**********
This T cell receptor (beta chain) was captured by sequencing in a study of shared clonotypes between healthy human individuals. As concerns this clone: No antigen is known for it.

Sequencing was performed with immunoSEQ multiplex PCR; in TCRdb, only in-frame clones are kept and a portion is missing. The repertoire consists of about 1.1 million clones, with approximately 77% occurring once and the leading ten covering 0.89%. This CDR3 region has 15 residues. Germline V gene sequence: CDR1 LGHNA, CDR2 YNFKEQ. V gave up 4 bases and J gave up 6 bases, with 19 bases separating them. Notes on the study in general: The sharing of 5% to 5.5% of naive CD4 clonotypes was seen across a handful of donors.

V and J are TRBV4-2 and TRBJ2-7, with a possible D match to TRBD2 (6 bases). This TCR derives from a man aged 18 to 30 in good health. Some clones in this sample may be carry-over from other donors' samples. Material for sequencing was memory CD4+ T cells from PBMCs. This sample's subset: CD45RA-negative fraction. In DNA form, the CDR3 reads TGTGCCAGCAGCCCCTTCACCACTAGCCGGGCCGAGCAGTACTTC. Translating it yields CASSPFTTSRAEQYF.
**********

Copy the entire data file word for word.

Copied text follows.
This T cell receptor (beta chain) was captured by sequencing in a study of shared clonotypes between healthy human individuals. As concerns this clone: No antigen is known for it.

Sequencing was performed with immunoSEQ multiplex PCR; in TCRdb, only in-frame clones are kept and a portion is missing. The repertoire consists of about 1.1 million clones, with approximately 77% occurring once and the leading ten covering 0.89%. This CDR3 region has 15 residues. Germline V gene sequence: CDR1 LGHNA, CDR2 YNFKEQ. V gave up 4 bases and J gave up 6 bases, with 19 bases separating them. Notes on the study in general: The sharing of 5% to 5.5% of naive CD4 clonotypes was seen across a handful of donors.

V and J are TRBV4-2 and TRBJ2-7, with a possible D match to TRBD2 (6 bases). This TCR derives from a man aged 18 to 30 in good health. Some clones in this sample may be carry-over from other donors' samples. Material for sequencing was memory CD4+ T cells from PBMCs. This sample's subset: CD45RA-negative fraction. In DNA form, the CDR3 reads TGTGCCAGCAGCCCCTTCACCACTAGCCGGGCCGAGCAGTACTTC. Translating it yields CASSPFTTSRAEQYF.